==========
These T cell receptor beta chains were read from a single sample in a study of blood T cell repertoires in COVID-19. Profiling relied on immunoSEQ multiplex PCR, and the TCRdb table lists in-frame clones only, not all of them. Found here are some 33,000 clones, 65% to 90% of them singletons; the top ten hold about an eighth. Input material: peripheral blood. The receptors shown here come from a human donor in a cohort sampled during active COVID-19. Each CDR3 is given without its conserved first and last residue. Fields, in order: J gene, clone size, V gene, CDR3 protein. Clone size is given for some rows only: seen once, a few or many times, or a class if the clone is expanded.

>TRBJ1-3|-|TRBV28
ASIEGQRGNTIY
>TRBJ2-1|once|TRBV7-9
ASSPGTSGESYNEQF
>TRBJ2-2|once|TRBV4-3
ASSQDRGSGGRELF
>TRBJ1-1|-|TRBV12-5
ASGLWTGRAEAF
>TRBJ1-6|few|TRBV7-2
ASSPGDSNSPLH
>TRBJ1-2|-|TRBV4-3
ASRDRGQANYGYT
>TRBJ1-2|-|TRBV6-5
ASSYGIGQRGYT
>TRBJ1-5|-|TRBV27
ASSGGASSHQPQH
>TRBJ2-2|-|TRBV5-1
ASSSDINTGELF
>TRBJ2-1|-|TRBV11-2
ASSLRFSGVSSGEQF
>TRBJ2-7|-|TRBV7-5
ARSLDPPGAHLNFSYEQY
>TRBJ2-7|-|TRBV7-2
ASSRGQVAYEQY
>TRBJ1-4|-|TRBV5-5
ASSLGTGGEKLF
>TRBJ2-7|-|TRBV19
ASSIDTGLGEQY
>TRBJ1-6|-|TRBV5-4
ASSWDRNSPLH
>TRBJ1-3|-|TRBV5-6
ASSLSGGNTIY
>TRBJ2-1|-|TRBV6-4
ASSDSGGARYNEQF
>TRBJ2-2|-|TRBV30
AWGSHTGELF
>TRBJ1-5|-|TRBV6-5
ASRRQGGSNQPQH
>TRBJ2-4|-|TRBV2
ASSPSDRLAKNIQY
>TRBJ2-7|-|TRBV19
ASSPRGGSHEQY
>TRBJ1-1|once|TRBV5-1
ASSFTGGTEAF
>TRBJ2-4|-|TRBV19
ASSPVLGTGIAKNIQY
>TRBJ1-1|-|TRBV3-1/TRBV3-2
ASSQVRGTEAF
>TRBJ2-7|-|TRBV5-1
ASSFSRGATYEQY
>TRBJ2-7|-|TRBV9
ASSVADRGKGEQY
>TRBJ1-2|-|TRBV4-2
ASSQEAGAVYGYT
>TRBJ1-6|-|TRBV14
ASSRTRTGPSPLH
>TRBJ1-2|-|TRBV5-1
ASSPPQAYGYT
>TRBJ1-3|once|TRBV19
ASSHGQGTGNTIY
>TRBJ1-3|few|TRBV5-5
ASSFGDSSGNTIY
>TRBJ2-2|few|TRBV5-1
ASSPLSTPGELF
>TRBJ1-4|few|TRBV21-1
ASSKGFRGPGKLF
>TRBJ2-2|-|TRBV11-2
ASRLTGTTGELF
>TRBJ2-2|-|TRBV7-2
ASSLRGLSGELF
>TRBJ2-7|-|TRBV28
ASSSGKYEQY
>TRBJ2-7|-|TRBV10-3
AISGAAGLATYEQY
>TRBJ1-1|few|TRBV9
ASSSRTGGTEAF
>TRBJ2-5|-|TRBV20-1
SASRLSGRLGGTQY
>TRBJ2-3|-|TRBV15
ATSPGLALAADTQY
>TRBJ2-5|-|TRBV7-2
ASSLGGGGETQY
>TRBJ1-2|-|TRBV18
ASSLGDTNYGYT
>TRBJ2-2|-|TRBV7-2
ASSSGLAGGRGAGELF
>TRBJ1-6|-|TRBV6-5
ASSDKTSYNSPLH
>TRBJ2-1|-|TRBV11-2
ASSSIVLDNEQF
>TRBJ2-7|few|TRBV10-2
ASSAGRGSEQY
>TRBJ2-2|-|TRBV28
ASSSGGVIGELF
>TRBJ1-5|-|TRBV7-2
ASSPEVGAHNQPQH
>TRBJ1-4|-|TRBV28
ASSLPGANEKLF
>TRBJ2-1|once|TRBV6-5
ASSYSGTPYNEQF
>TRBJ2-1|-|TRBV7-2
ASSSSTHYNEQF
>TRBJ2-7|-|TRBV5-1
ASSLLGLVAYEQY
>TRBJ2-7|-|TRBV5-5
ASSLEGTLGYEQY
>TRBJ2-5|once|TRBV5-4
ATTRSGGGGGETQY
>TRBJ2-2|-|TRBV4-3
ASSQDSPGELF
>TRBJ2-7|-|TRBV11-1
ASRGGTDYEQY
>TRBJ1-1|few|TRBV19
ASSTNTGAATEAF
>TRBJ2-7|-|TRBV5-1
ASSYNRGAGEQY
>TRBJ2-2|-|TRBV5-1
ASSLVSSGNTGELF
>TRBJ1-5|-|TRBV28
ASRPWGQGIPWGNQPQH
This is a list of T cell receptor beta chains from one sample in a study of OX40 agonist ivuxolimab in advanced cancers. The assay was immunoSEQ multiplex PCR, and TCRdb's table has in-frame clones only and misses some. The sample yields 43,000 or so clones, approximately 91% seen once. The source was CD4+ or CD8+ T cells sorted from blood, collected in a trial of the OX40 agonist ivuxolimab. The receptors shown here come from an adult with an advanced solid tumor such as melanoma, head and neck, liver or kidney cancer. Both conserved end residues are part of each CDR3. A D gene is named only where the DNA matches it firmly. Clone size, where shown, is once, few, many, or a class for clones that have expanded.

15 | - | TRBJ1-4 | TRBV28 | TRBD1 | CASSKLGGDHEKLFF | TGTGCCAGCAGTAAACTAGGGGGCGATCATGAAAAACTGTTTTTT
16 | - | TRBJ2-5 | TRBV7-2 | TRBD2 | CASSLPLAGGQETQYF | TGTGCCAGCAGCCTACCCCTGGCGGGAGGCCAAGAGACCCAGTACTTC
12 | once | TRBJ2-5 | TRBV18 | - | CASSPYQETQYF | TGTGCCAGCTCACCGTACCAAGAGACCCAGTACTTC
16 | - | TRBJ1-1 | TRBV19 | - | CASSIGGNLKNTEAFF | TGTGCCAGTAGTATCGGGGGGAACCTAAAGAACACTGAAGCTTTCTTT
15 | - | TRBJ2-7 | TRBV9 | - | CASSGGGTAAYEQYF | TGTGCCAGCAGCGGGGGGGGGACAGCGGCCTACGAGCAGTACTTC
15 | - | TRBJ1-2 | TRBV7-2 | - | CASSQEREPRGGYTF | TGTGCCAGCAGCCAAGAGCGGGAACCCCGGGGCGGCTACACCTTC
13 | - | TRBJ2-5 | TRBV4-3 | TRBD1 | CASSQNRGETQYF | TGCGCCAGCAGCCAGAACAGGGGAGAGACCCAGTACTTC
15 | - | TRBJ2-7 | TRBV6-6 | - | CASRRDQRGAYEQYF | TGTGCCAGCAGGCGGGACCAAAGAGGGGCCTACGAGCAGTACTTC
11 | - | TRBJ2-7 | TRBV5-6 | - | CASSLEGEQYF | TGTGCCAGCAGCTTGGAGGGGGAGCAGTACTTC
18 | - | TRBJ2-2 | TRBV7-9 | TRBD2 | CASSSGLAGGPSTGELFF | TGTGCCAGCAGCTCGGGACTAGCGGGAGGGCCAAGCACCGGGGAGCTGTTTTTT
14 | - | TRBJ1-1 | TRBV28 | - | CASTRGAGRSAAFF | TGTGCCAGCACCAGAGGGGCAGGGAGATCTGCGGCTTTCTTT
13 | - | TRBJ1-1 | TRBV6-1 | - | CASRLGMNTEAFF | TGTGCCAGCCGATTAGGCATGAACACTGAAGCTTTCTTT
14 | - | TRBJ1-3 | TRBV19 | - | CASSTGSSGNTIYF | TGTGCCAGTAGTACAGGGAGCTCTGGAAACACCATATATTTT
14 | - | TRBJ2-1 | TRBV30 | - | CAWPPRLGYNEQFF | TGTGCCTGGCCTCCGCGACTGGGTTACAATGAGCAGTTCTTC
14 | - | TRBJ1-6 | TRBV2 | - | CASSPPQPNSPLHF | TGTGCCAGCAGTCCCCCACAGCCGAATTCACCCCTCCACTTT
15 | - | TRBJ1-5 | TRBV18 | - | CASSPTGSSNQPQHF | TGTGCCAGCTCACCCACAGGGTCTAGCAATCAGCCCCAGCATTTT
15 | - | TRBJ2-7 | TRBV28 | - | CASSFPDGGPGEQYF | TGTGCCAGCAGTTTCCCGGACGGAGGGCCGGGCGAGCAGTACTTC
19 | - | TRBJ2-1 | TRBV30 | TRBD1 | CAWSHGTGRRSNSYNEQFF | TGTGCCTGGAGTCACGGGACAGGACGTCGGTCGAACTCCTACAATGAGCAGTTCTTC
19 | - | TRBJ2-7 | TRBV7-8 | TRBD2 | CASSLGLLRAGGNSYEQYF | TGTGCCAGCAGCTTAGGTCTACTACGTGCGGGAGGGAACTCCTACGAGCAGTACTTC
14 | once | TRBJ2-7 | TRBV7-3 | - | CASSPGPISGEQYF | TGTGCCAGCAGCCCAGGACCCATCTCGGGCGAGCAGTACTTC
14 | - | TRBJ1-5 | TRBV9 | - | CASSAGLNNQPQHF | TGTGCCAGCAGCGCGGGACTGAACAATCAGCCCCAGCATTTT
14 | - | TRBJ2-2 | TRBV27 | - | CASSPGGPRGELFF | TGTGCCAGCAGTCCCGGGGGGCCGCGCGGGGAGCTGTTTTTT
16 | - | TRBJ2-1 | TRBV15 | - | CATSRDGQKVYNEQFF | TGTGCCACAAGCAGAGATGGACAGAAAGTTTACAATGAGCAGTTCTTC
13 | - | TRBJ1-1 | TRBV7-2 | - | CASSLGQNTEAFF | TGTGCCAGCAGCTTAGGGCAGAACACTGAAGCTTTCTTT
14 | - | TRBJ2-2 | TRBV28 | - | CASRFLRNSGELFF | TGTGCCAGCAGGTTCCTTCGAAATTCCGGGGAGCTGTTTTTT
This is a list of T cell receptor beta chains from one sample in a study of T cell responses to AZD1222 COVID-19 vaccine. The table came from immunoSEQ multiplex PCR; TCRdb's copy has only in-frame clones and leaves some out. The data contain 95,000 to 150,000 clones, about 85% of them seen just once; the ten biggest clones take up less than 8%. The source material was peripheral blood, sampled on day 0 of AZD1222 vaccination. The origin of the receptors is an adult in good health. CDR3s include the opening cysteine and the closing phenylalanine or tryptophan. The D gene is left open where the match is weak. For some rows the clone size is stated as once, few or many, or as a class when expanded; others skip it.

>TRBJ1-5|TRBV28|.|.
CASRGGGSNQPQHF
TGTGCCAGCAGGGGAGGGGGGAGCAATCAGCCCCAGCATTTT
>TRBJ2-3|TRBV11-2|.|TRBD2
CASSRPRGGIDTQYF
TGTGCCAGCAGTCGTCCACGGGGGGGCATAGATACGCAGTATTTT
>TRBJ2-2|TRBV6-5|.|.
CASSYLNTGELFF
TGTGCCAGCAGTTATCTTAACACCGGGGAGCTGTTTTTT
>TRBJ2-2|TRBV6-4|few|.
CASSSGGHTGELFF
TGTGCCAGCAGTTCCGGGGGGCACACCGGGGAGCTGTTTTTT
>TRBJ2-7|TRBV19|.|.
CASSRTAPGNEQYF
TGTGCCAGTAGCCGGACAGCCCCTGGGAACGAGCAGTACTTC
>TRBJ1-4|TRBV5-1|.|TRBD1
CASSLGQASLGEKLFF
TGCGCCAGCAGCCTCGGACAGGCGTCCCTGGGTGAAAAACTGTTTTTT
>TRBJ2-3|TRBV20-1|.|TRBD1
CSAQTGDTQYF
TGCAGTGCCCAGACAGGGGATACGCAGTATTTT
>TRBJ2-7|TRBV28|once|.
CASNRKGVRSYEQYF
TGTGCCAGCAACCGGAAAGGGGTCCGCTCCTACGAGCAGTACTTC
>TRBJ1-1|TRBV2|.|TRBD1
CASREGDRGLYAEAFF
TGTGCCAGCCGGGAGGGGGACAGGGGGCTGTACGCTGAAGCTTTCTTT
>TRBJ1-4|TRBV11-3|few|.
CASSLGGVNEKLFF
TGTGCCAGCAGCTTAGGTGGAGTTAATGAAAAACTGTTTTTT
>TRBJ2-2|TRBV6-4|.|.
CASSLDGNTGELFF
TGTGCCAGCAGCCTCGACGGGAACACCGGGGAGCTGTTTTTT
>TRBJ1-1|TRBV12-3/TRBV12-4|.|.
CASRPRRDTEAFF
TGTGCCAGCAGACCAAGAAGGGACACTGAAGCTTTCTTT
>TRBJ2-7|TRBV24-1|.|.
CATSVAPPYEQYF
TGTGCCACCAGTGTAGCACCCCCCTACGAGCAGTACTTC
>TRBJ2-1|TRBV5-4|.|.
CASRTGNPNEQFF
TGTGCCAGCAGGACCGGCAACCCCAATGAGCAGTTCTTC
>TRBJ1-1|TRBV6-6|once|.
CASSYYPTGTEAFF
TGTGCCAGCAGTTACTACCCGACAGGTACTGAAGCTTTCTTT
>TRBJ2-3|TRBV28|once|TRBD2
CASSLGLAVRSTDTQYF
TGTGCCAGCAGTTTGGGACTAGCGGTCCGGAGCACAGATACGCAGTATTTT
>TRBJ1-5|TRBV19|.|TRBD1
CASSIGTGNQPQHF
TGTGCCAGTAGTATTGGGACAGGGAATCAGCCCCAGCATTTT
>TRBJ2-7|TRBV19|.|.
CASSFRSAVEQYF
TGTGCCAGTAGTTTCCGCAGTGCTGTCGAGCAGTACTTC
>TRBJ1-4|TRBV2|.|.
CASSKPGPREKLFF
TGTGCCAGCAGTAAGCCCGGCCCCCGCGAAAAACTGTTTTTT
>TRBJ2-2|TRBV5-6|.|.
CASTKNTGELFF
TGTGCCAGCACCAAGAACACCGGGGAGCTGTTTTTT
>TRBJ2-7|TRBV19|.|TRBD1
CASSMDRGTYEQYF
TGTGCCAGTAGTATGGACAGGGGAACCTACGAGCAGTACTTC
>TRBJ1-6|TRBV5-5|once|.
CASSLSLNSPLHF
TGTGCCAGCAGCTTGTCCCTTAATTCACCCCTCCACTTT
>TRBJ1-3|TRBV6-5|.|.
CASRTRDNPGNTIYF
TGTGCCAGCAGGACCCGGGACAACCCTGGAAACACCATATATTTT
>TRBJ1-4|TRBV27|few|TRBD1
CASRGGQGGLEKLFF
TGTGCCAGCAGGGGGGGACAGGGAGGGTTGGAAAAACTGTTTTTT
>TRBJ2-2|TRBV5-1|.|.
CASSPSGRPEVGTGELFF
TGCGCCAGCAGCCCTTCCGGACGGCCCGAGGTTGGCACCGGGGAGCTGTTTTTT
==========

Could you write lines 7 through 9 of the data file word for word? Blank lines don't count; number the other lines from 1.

ASSQDRGSGGRELF
>TRBJ1-1|-|TRBV12-5
ASGLWTGRAEAF